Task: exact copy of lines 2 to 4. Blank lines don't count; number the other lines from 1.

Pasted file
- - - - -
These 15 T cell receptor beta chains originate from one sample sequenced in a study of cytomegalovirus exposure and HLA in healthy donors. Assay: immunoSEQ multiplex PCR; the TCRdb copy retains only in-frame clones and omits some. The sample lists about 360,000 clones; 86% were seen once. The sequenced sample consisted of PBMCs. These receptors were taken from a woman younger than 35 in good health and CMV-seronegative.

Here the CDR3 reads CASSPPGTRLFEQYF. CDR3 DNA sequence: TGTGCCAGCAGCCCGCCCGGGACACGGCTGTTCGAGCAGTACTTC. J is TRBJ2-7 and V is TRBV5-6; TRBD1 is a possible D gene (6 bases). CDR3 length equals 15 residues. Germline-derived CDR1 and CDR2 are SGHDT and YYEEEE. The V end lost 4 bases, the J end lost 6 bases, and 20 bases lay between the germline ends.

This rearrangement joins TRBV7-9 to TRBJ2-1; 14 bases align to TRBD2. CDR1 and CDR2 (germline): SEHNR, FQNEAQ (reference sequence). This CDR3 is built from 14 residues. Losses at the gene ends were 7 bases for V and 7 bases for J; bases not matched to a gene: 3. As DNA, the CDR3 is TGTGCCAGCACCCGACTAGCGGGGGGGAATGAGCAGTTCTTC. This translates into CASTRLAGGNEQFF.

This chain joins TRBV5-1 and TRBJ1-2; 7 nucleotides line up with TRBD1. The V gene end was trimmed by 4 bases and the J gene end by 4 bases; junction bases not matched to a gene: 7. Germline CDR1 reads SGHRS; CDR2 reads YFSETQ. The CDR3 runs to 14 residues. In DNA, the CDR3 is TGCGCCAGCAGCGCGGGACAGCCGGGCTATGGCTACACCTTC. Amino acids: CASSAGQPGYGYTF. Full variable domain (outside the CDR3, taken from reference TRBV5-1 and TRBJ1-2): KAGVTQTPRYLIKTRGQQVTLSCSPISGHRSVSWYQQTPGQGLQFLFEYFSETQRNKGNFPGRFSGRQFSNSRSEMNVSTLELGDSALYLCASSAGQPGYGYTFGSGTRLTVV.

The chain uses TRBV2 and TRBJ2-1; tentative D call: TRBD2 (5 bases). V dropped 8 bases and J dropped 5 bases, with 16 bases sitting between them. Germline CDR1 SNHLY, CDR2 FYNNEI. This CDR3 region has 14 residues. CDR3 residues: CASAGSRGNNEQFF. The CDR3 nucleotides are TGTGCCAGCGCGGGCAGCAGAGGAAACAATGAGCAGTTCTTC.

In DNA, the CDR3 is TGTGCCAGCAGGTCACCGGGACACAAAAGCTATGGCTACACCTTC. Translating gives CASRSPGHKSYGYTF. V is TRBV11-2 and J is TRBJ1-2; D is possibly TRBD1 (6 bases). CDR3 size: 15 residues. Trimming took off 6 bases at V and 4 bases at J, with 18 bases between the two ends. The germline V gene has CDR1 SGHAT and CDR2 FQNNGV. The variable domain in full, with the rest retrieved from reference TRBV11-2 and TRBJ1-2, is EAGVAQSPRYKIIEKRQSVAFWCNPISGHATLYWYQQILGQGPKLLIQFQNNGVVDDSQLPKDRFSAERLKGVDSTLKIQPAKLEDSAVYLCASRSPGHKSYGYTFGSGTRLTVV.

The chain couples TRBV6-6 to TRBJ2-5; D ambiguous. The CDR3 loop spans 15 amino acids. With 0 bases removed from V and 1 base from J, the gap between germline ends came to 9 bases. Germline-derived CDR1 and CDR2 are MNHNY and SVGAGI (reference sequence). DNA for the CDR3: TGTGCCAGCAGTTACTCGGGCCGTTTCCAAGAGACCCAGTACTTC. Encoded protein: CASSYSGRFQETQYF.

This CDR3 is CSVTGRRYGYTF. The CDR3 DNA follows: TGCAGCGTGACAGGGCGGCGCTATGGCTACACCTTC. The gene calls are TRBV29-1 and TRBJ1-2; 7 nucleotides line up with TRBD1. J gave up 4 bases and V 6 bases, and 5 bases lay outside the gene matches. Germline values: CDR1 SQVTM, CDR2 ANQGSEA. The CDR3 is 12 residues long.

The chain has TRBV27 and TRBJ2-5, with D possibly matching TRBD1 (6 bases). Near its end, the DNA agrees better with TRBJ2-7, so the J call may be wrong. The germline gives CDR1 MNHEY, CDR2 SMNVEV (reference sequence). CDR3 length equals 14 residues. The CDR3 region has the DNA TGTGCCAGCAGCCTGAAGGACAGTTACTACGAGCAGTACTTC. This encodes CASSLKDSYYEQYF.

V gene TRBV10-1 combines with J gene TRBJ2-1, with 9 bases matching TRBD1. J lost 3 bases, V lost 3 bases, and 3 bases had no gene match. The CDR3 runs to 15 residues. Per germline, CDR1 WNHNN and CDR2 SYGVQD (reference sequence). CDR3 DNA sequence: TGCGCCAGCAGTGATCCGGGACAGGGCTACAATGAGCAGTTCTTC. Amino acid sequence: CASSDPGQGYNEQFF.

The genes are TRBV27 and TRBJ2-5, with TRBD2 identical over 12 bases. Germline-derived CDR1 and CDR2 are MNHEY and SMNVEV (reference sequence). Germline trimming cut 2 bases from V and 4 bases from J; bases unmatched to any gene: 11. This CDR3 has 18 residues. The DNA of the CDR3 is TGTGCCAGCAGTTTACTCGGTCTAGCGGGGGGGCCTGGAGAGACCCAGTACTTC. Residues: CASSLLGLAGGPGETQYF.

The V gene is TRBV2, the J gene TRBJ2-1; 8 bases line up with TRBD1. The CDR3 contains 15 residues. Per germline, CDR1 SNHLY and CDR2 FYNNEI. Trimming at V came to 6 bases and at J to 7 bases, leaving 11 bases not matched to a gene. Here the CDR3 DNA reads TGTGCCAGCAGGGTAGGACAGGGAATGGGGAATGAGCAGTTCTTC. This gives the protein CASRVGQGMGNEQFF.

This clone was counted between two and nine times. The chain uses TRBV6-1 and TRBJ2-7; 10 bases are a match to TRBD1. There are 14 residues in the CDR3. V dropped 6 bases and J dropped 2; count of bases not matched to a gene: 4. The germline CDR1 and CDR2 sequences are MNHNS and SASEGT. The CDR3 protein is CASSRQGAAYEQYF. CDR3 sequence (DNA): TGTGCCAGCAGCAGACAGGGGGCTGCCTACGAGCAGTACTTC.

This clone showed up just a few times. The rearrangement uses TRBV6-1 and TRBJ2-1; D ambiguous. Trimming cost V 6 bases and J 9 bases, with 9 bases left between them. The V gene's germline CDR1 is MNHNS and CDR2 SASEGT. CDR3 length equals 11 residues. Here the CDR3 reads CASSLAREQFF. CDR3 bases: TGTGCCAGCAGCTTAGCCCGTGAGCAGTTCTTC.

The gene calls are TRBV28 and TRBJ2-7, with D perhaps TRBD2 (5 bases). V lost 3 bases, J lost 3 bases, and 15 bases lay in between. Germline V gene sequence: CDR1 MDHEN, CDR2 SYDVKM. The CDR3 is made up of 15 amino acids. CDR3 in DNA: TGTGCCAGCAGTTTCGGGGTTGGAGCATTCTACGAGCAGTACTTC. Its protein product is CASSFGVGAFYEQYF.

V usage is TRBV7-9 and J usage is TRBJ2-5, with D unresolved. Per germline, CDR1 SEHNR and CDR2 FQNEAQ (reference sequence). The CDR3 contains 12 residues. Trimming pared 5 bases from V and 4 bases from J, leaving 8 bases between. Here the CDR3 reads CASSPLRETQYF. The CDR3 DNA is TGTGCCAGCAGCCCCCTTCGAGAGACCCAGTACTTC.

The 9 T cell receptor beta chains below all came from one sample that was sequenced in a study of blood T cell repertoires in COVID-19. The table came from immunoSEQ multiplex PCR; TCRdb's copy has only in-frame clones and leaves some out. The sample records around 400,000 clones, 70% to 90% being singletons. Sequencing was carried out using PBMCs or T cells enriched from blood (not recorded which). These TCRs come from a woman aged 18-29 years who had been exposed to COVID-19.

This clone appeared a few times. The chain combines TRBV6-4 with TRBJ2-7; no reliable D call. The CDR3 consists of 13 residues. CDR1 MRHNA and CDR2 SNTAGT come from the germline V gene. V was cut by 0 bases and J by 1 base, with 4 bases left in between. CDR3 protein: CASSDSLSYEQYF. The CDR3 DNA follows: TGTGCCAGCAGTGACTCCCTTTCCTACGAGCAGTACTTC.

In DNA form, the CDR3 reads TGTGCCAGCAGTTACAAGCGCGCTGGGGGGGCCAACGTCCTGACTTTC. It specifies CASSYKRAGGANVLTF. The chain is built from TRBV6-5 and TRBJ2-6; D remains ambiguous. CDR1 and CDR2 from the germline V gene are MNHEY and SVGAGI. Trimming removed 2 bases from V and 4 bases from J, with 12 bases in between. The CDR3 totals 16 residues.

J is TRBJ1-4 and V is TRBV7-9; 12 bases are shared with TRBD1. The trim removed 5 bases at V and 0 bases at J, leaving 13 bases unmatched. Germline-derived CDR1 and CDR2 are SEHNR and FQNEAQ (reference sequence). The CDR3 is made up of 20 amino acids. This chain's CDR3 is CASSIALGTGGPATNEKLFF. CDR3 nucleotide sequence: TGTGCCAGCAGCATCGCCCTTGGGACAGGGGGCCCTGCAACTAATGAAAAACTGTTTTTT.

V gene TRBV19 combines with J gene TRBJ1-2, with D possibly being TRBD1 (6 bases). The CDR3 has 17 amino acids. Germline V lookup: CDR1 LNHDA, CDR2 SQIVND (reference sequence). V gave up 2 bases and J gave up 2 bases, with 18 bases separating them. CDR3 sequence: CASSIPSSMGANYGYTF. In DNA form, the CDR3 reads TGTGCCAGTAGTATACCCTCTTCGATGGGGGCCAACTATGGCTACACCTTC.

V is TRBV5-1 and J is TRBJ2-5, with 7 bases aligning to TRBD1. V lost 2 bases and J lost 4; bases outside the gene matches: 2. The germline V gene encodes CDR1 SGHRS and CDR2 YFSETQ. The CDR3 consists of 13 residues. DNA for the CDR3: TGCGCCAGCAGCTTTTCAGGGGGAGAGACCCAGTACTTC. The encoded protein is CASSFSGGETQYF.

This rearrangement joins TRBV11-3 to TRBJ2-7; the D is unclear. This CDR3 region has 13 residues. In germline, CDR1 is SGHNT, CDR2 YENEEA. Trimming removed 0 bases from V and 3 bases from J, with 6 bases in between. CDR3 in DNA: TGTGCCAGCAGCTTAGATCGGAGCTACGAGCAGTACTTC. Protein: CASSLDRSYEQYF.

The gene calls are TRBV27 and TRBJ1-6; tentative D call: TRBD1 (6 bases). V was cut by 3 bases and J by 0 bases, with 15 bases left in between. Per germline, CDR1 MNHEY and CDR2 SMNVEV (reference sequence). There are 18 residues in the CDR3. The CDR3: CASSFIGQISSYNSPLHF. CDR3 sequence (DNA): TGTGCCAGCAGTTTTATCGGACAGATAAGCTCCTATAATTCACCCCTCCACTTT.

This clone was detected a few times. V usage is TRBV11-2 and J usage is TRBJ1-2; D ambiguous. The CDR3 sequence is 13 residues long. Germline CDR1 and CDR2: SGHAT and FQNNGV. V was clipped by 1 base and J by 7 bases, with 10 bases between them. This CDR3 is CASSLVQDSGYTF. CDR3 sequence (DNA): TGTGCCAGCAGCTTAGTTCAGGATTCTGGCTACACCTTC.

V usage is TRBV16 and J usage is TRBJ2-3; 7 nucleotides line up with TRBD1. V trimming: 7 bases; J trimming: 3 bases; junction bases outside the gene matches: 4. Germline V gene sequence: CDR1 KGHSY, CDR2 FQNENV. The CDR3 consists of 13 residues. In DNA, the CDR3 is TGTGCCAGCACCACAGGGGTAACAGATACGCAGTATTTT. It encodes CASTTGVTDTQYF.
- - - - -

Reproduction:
Here the CDR3 reads CASSPPGTRLFEQYF. CDR3 DNA sequence: TGTGCCAGCAGCCCGCCCGGGACACGGCTGTTCGAGCAGTACTTC. J is TRBJ2-7 and V is TRBV5-6; TRBD1 is a possible D gene (6 bases). CDR3 length equals 15 residues. Germline-derived CDR1 and CDR2 are SGHDT and YYEEEE. The V end lost 4 bases, the J end lost 6 bases, and 20 bases lay between the germline ends.

This rearrangement joins TRBV7-9 to TRBJ2-1; 14 bases align to TRBD2. CDR1 and CDR2 (germline): SEHNR, FQNEAQ (reference sequence). This CDR3 is built from 14 residues. Losses at the gene ends were 7 bases for V and 7 bases for J; bases not matched to a gene: 3. As DNA, the CDR3 is TGTGCCAGCACCCGACTAGCGGGGGGGAATGAGCAGTTCTTC. This translates into CASTRLAGGNEQFF.

This chain joins TRBV5-1 and TRBJ1-2; 7 nucleotides line up with TRBD1. The V gene end was trimmed by 4 bases and the J gene end by 4 bases; junction bases not matched to a gene: 7. Germline CDR1 reads SGHRS; CDR2 reads YFSETQ. The CDR3 runs to 14 residues. In DNA, the CDR3 is TGCGCCAGCAGCGCGGGACAGCCGGGCTATGGCTACACCTTC. Amino acids: CASSAGQPGYGYTF. Full variable domain (outside the CDR3, taken from reference TRBV5-1 and TRBJ1-2): KAGVTQTPRYLIKTRGQQVTLSCSPISGHRSVSWYQQTPGQGLQFLFEYFSETQRNKGNFPGRFSGRQFSNSRSEMNVSTLELGDSALYLCASSAGQPGYGYTFGSGTRLTVV.